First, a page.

The U.K. regulators reported that the error was detected inside Citigroup before the bulk of the dollar amount was executed.

According to news reports on May 2, 2022, the flash crash caused by Citigroup’s trading error plunged Sweden’s benchmark index, the OMX, by 8 percent at its low on the day. The index later recovered to close with a loss of just under 2 percent. The plunge caused an immediate ripple effect that briefly spread to other European stock markets.

El Pais, a leading newspaper in Spain, reported at the time that “European stock markets as a whole lost over €300 billion as a result of the so-called Nordic flash crash.” That was the equivalent of approximately $315.5 billion at the time.

Trading volume in Europe was lower than normal on May 2, 2022 because the London Stock Exchange was closed for a banking holiday.

This narrative of an erroneous fat finger at Citigroup would be a lot more credible were it not for Citigroup’s past history – which includes an eerily similar episode in 2004. Citigroup’s traders code-named the 2004 episode the “Dr. Evil” trade. Notably, the code name was assigned in advance of the trade.

The trade exploited a weakness in electronic bond trading during another low volume day in August of that year. Citigroup traders placed sell orders for billions of dollars of bonds within a matter of seconds, driving down prices, then bought the bonds back at the lower prices, earning significant profits in the process. Citigroup was fined $26 million in 2005 by Europe’s Financial Services Authority (the predecessor to the FCA) for the Dr. Evil trades.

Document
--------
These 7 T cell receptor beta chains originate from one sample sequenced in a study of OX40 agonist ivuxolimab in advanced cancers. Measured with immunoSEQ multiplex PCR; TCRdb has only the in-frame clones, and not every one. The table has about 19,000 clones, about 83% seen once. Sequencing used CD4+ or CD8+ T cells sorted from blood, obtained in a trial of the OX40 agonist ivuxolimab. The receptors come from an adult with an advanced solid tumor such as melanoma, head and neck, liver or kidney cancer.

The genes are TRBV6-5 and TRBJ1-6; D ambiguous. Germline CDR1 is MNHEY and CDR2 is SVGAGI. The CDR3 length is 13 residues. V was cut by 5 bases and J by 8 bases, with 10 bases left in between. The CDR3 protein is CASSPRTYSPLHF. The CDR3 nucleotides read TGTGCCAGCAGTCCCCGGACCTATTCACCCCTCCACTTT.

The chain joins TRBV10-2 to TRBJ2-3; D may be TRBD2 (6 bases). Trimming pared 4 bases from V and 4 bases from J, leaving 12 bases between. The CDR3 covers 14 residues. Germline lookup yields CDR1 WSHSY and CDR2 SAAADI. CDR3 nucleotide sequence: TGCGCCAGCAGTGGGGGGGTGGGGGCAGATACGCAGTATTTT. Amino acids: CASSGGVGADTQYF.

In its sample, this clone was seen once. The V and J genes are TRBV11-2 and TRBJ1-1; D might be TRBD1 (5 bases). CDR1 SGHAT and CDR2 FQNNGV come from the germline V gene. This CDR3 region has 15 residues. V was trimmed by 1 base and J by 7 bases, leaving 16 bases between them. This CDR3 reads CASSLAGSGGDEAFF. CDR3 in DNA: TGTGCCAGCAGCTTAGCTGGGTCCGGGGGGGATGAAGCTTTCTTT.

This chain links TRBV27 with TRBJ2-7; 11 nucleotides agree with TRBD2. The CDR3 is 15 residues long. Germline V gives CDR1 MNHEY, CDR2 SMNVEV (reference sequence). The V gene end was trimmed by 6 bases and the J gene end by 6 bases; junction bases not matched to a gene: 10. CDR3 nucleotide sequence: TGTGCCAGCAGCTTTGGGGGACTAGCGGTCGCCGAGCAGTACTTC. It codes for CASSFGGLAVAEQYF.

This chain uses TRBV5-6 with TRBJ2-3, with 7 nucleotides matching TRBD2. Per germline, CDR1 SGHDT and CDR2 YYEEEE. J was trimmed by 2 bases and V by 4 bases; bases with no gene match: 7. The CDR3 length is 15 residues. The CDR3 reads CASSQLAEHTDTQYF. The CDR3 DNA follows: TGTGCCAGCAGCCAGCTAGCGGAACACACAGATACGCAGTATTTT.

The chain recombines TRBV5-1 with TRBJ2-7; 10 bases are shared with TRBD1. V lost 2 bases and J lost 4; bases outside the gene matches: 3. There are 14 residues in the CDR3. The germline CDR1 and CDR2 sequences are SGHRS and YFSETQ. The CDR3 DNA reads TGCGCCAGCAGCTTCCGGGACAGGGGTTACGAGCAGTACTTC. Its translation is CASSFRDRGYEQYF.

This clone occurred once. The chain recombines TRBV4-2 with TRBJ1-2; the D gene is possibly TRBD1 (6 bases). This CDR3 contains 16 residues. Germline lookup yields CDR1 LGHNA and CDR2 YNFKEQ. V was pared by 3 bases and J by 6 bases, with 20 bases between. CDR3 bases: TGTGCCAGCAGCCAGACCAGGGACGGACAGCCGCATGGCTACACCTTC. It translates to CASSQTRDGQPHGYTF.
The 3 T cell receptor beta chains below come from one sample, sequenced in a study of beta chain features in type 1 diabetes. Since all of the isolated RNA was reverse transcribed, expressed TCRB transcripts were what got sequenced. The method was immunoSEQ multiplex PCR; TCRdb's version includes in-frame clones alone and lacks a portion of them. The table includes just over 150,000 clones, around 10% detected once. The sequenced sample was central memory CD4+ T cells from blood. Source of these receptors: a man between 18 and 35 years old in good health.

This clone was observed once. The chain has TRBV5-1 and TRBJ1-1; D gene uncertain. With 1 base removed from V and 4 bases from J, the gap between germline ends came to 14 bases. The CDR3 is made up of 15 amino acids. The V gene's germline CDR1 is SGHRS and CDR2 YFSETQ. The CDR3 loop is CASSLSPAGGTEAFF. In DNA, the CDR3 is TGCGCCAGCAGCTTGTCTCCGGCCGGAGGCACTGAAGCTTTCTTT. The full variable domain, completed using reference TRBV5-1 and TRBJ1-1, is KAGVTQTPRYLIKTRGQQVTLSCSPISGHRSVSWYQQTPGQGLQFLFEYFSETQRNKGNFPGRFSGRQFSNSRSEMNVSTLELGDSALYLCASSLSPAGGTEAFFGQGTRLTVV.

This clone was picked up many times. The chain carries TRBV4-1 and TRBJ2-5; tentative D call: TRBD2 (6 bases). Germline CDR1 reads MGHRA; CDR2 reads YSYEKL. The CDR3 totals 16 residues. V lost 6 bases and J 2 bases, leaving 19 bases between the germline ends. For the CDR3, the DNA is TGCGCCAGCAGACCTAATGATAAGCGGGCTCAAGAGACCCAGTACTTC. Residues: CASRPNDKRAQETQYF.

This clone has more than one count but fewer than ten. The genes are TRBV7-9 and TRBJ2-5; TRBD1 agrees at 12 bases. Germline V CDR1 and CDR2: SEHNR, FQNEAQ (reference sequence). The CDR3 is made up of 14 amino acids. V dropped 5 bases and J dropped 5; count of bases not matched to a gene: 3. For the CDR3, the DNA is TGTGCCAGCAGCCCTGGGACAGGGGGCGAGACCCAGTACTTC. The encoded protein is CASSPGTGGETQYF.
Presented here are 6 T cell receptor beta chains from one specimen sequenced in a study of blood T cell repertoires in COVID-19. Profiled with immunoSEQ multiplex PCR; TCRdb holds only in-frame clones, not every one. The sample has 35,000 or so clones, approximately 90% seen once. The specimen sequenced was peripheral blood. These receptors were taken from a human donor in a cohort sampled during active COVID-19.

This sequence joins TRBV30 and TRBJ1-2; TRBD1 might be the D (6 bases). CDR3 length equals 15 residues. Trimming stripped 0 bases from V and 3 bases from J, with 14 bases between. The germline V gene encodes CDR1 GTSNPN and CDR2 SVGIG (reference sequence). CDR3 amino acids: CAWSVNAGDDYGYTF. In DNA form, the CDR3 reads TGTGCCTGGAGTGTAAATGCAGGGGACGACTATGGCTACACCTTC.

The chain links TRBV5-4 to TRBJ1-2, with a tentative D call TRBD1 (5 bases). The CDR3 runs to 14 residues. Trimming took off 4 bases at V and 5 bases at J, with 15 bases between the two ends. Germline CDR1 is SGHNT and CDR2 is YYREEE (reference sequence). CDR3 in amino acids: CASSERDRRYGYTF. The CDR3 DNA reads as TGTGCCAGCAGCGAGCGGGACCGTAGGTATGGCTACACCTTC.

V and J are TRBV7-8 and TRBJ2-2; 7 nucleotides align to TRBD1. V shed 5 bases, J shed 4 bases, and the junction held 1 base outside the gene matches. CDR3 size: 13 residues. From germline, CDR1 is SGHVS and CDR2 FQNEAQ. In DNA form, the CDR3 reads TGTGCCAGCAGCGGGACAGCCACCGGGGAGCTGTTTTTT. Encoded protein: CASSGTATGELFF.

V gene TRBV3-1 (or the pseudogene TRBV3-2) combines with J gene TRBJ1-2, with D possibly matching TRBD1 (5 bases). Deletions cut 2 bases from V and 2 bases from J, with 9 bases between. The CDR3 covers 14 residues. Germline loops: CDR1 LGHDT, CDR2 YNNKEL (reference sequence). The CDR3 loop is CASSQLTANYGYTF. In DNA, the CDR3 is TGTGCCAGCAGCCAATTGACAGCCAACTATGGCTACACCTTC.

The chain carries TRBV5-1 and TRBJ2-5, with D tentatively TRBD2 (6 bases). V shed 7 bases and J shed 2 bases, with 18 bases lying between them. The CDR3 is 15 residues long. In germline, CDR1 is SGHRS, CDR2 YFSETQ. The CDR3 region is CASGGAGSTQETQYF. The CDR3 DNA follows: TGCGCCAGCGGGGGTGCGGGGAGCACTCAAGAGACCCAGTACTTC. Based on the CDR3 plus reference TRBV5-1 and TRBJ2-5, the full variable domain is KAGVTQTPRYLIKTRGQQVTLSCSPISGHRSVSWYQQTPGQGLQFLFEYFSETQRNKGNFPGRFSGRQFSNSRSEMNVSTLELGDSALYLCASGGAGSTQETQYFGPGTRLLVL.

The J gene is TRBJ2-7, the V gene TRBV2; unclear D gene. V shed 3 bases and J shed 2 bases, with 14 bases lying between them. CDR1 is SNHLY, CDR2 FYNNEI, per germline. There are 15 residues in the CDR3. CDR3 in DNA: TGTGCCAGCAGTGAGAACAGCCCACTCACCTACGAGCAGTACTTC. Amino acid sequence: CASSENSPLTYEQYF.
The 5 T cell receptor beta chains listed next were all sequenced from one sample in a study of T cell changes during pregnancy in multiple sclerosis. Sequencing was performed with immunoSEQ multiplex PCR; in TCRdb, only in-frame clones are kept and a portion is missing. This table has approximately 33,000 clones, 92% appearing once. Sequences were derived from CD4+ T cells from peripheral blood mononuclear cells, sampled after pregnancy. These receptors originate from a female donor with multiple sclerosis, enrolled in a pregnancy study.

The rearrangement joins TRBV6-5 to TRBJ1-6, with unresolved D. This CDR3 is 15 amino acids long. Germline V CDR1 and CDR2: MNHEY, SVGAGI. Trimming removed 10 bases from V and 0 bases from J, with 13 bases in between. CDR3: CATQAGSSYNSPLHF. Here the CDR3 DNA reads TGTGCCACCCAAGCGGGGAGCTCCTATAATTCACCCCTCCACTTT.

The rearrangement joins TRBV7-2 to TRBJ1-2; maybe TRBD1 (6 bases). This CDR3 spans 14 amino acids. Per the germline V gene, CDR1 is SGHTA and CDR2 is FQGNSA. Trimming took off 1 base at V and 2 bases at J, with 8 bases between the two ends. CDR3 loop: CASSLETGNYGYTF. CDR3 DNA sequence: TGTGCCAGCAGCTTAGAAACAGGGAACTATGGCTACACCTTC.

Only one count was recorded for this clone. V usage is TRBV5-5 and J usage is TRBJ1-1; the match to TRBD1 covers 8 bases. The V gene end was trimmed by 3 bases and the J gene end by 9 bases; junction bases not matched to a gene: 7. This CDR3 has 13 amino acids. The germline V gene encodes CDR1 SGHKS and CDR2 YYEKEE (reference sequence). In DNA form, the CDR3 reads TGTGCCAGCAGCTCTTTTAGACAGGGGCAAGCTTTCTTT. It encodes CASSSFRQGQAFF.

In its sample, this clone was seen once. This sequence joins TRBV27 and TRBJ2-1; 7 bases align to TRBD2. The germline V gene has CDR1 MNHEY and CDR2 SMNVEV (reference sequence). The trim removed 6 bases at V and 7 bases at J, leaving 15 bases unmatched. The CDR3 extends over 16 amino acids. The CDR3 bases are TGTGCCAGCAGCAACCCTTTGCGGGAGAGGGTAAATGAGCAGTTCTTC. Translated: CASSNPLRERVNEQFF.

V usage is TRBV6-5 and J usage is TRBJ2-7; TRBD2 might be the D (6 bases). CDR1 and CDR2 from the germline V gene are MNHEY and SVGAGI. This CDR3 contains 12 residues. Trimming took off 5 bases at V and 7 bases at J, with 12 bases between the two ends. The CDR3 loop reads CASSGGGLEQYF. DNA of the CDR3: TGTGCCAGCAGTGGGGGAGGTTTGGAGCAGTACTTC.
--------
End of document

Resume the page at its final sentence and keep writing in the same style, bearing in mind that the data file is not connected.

Dr. Evil was not the first time that Citigroup used a code name for an unseemly maneuver. Citigroup staffers created another code name, “Buca Nero” – Italian for “Black Hole” – for an accounting maneuver it used to make debt appear to be an investment at the debt-strapped Italian dairy giant, Parmalat. The company collapsed in 2003 in what was then Europe’s largest bankruptcy.

In 2005 Citigroup settled charges with the Securities and Exchange Commission for $101 million for helping the infamous collapsed energy company, Enron, inflate its cash flows and under-report its debts. Also in 2005, Citigroup settled with private litigants for $2 billion over its role in the bankruptcy of Enron.

In the leadup to Wall Street’s financial collapse in 2008, Citigroup had been on a roll creating Structured Investment Vehicles (SIVs) and using them to move its toxic subprime debt off its balance sheet. The problem was that those SIVs contractually promised to provide liquidity to buyers of the SIVs’ commercial paper (which was quietly placed in big-name mutual funds in the U.S.) if there were no other buyers willing to roll over that commercial paper. That meant that Citigroup, in providing those “liquidity puts,” had to move this toxic subprime debt back on its own balance sheet during the financial crisis of 2008, resulting in it taking massive losses. Citigroup’s share price collapsed to 99 cents in early 2009 as it was receiving the largest taxpayer bailout in global banking history.

Beginning in December 2007 and lasting through at least June of 2010, Citigroup received the following in bailouts: $2.5 trillion in secret cumulative loans from the Federal Reserve; $45 billion in capital injections from the U.S. Treasury; the Federal government guaranteed over $300 billion of Citigroup’s assets; the Federal Deposit Insurance Corporation (FDIC) guaranteed $5.75 billion of its senior unsecured debt and $26 billion of its commercial paper and interbank deposits.

Fortunately for the long-tenured Chairman and CEO of Citigroup, Sandy Weill, he had retired a few years prior to the collapse and had cashed out hundreds of millions of dollars of his Citigroup stock before the crash arrived for the little folks.